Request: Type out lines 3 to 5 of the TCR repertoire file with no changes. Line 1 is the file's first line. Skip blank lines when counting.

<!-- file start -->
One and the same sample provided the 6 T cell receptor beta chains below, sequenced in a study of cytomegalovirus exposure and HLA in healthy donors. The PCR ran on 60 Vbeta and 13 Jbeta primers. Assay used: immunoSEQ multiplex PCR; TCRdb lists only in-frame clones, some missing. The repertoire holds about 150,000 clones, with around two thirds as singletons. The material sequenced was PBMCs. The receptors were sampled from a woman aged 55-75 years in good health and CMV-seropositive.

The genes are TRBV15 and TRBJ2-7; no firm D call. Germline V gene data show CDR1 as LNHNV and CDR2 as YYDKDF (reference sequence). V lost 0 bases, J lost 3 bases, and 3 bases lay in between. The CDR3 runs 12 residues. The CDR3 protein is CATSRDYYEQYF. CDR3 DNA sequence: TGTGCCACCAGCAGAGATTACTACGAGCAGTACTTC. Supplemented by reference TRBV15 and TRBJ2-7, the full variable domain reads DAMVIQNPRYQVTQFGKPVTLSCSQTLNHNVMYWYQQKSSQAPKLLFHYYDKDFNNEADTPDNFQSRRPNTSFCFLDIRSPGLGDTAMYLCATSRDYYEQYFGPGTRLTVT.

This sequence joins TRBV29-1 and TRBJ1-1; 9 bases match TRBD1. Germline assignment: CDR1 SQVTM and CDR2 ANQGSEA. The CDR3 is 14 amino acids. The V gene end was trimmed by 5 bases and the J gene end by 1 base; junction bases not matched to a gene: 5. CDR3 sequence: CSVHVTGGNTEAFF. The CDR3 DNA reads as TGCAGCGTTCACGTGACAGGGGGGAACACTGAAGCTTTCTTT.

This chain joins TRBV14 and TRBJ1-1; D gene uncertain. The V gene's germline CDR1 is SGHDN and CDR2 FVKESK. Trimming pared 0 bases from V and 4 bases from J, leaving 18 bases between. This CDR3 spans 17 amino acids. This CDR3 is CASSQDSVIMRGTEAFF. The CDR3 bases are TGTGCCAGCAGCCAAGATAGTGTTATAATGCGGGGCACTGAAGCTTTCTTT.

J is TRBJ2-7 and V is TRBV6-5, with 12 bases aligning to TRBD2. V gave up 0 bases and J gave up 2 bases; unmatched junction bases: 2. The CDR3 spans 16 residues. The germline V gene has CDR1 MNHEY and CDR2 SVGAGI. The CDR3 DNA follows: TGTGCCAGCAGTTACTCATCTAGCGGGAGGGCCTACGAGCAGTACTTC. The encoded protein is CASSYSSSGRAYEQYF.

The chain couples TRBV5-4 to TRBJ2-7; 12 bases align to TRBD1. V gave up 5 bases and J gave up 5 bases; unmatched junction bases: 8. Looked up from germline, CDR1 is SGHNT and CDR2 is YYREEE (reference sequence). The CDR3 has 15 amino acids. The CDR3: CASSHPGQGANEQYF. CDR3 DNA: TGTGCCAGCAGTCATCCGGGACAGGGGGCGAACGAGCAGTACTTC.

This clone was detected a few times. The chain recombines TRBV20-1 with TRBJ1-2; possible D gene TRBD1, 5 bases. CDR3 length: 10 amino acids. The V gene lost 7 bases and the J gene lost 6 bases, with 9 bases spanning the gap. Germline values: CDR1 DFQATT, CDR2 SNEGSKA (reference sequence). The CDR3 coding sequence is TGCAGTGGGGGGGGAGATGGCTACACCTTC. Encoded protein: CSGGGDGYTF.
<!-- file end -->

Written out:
This sequence joins TRBV29-1 and TRBJ1-1; 9 bases match TRBD1. Germline assignment: CDR1 SQVTM and CDR2 ANQGSEA. The CDR3 is 14 amino acids. The V gene end was trimmed by 5 bases and the J gene end by 1 base; junction bases not matched to a gene: 5. CDR3 sequence: CSVHVTGGNTEAFF. The CDR3 DNA reads as TGCAGCGTTCACGTGACAGGGGGGAACACTGAAGCTTTCTTT.

This chain joins TRBV14 and TRBJ1-1; D gene uncertain. The V gene's germline CDR1 is SGHDN and CDR2 FVKESK. Trimming pared 0 bases from V and 4 bases from J, leaving 18 bases between. This CDR3 spans 17 amino acids. This CDR3 is CASSQDSVIMRGTEAFF. The CDR3 bases are TGTGCCAGCAGCCAAGATAGTGTTATAATGCGGGGCACTGAAGCTTTCTTT.

J is TRBJ2-7 and V is TRBV6-5, with 12 bases aligning to TRBD2. V gave up 0 bases and J gave up 2 bases; unmatched junction bases: 2. The CDR3 spans 16 residues. The germline V gene has CDR1 MNHEY and CDR2 SVGAGI. The CDR3 DNA follows: TGTGCCAGCAGTTACTCATCTAGCGGGAGGGCCTACGAGCAGTACTTC. The encoded protein is CASSYSSSGRAYEQYF.